Honda CBR 250RR - Motorbike Review

Honda CBR 250RR

The world knows the 250RR as the Baby Blade, a reference to big brother, the Fireblade, which rewrote the book on sports bikes back in the early 90s. And while a 250 version might seem like cashing in on a legend, it's not that simple.

True, the Baby Blade has just a quarter of a litre to propel it, but everything else is razor sharp. Initially, Honda Australia didn't want to import the 250RR, but after a wave of grey imports, it buckled and the Baby Blade entered new Honda showrooms. As Australia adopts a new learner-approved motorcycle scheme, the relevance of 250cc machines is coming under question. But the CBR 250RR is so brilliant, it'll always be relevant.

The Honda CBR 250RR on the road

The first thing you need to do when riding a CBR 250RR is forget everything you thought you knew about motorbikes and mechanical sympathy. With super short gearing, even in top gear, the little Honda will be revving at 10,000rpm at 100km/h. But don't fear, because the little liquid-cooled, four-cylinder engine can rev safely to about 19,000rpm, so it still has heaps in reserve. Still sounds like you're caning it mercilessly, though.

While it mightn't be blindingly fast in a straight line, when the corners arrive it's up there with the best of them. Light weight, sophisticated suspension and sticky tyres all add up to a great handler.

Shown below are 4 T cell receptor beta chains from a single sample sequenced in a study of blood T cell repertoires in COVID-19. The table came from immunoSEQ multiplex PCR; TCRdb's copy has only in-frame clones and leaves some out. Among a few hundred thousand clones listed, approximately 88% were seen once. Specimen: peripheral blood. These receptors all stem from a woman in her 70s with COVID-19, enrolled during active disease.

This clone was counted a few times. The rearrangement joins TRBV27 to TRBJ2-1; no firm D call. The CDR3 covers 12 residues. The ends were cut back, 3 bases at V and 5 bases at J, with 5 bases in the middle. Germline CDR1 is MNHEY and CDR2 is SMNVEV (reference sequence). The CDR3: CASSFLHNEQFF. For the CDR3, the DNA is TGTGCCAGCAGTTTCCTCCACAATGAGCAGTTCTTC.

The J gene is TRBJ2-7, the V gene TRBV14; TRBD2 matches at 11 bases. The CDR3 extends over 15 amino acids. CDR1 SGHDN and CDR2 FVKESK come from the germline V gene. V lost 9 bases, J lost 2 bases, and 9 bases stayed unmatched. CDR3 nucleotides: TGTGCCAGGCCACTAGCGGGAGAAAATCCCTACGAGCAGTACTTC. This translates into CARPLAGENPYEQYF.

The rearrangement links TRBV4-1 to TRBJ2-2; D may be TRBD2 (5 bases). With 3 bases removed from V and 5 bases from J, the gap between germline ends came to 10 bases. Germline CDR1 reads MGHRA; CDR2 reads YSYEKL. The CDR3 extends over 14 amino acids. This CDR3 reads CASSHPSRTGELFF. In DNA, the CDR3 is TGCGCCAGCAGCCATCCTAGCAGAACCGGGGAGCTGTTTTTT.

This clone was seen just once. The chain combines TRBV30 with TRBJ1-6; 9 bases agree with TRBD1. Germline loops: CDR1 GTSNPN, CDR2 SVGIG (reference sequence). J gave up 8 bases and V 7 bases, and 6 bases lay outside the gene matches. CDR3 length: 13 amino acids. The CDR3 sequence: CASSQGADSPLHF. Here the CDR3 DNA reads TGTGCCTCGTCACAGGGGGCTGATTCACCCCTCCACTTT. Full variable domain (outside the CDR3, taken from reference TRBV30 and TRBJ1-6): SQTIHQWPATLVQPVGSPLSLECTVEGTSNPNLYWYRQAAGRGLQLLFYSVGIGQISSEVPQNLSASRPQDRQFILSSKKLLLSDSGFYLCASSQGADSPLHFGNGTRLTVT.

Big folk won't be too comfortable on the Baby Blade as it's physically quite small. Neither is the seat designed for long days on the highway, but if that's your agenda, there are better bikes anyway.

What to look for when buying a used Honda CBR 250RR

Normally, the sight of an L or P-plate attached to a bike would give a buyer second thoughts. But in the CBR 250RR's case, nearly all of them have been owned by inexperienced riders at some stage. The big worries are worn out mechanicals because kids often simply don't understand the importance of maintenance. If in doubt, check the condition of the chain, brake pads and the condition of the tyres. A slack chain, worn pads and bald tyres are likely to mean the rest of the bike has been neglected, too.

Crash damage is the other worry and, since many kids can't afford to insure a motorbike, repairs are often of the gaffer-tape and zip-tie variety. At least they're easy to spot. Less obvious are grey imports which are still worth considering, but are worth less than a locally-delivered example.

Honda CBR 250RR Verdict

+ A proper sports bike in three-quarter scale
+ Revvy engine is fun
+ Handling and grip phenomenal if the tyres are good

- Many have been crashed and maltreated
- A bit narrow-focus for many owners

Honda CBR 250RR Standard Specifications

Make: Honda
Model: CBR 250RR
Years: 1986-96
Engine Size: 250cc
Fuel System: Carburettors
Drive: Chain
Standard Transmission: 6-speed

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